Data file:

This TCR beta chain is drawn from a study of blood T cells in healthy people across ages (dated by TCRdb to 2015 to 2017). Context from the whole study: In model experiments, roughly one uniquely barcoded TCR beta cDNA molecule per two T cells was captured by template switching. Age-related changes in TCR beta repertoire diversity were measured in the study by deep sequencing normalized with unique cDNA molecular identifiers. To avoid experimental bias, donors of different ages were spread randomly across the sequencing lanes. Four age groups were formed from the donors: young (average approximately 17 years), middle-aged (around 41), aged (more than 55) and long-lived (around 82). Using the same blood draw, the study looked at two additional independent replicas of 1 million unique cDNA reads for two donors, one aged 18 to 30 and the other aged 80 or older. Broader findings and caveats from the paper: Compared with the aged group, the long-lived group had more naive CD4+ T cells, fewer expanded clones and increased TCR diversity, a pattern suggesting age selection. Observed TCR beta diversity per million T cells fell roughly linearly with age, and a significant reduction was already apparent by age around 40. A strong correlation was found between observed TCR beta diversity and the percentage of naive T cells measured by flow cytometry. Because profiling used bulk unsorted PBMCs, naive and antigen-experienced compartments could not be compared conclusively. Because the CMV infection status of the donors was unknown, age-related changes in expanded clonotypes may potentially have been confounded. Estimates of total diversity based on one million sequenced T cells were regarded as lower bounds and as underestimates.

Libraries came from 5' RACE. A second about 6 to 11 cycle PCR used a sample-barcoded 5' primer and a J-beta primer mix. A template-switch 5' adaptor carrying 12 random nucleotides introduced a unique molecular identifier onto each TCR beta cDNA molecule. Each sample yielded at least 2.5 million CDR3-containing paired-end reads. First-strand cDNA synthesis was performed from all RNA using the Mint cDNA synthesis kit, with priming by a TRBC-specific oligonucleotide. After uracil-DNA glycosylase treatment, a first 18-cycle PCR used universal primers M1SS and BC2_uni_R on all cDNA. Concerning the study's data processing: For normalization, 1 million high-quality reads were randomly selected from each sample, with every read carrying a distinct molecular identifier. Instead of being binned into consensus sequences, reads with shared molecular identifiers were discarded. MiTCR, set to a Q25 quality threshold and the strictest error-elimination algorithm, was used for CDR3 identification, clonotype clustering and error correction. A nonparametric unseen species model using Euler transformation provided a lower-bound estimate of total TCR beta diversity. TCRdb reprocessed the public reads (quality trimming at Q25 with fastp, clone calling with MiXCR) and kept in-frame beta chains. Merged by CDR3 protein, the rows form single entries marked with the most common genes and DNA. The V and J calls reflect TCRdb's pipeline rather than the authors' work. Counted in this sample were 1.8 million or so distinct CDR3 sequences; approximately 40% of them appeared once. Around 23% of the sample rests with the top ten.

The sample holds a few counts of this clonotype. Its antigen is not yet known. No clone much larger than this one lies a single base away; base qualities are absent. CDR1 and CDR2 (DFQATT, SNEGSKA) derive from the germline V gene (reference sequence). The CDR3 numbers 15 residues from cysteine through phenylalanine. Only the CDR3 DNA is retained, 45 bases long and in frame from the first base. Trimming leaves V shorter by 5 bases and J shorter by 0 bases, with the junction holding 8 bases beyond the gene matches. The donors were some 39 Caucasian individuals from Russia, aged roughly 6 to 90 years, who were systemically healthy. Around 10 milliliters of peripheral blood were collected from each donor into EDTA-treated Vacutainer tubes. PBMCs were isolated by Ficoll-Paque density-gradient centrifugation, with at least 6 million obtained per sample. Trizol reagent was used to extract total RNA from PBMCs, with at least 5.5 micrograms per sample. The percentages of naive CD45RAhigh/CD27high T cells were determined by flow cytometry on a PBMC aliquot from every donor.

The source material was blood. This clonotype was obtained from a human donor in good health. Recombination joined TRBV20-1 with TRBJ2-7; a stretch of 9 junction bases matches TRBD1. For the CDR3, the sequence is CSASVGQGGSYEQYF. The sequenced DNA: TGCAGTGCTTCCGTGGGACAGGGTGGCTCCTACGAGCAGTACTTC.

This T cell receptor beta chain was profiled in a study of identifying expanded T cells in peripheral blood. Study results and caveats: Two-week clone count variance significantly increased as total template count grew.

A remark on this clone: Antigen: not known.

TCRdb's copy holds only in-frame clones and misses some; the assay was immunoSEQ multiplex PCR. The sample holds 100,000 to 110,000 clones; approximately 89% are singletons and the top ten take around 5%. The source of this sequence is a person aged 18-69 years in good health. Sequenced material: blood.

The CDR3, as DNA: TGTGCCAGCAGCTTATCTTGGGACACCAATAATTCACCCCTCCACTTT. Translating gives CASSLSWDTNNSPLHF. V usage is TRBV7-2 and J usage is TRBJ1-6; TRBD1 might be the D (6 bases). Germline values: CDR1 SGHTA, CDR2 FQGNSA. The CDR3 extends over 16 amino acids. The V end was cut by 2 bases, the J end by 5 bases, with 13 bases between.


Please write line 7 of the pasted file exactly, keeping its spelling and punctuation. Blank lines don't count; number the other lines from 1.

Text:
TCRdb's copy holds only in-frame clones and misses some; the assay was immunoSEQ multiplex PCR. The sample holds 100,000 to 110,000 clones; approximately 89% are singletons and the top ten take around 5%. The source of this sequence is a person aged 18-69 years in good health. Sequenced material: blood.